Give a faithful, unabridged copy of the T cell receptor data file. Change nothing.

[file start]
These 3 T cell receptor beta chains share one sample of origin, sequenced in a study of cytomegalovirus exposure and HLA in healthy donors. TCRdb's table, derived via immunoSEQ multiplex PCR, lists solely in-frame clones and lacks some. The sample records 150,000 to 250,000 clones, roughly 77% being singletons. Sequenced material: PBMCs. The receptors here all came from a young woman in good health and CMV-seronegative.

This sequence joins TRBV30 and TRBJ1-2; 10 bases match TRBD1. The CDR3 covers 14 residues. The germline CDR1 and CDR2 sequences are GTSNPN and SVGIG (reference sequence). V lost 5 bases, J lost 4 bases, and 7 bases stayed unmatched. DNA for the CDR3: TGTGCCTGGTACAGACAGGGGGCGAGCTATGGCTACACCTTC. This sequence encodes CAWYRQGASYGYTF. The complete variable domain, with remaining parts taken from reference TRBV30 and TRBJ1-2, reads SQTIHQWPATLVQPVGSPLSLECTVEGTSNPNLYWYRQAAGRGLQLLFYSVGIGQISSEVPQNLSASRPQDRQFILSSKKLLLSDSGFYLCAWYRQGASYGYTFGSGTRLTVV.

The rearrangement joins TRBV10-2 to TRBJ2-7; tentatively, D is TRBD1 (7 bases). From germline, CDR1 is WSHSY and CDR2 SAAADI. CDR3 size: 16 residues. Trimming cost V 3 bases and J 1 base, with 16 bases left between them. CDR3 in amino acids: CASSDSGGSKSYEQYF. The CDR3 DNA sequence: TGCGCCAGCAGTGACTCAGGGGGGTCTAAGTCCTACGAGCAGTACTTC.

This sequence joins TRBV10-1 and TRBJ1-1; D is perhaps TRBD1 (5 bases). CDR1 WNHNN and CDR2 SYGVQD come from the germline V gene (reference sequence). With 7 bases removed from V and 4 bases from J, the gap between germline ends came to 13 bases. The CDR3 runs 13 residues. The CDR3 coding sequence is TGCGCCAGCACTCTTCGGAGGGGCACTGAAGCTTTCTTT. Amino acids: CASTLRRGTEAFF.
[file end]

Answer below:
These 3 T cell receptor beta chains share one sample of origin, sequenced in a study of cytomegalovirus exposure and HLA in healthy donors. TCRdb's table, derived via immunoSEQ multiplex PCR, lists solely in-frame clones and lacks some. The sample records 150,000 to 250,000 clones, roughly 77% being singletons. Sequenced material: PBMCs. The receptors here all came from a young woman in good health and CMV-seronegative.

This sequence joins TRBV30 and TRBJ1-2; 10 bases match TRBD1. The CDR3 covers 14 residues. The germline CDR1 and CDR2 sequences are GTSNPN and SVGIG (reference sequence). V lost 5 bases, J lost 4 bases, and 7 bases stayed unmatched. DNA for the CDR3: TGTGCCTGGTACAGACAGGGGGCGAGCTATGGCTACACCTTC. This sequence encodes CAWYRQGASYGYTF. The complete variable domain, with remaining parts taken from reference TRBV30 and TRBJ1-2, reads SQTIHQWPATLVQPVGSPLSLECTVEGTSNPNLYWYRQAAGRGLQLLFYSVGIGQISSEVPQNLSASRPQDRQFILSSKKLLLSDSGFYLCAWYRQGASYGYTFGSGTRLTVV.

The rearrangement joins TRBV10-2 to TRBJ2-7; tentatively, D is TRBD1 (7 bases). From germline, CDR1 is WSHSY and CDR2 SAAADI. CDR3 size: 16 residues. Trimming cost V 3 bases and J 1 base, with 16 bases left between them. CDR3 in amino acids: CASSDSGGSKSYEQYF. The CDR3 DNA sequence: TGCGCCAGCAGTGACTCAGGGGGGTCTAAGTCCTACGAGCAGTACTTC.

This sequence joins TRBV10-1 and TRBJ1-1; D is perhaps TRBD1 (5 bases). CDR1 WNHNN and CDR2 SYGVQD come from the germline V gene (reference sequence). With 7 bases removed from V and 4 bases from J, the gap between germline ends came to 13 bases. The CDR3 runs 13 residues. The CDR3 coding sequence is TGCGCCAGCACTCTTCGGAGGGGCACTGAAGCTTTCTTT. Amino acids: CASTLRRGTEAFF.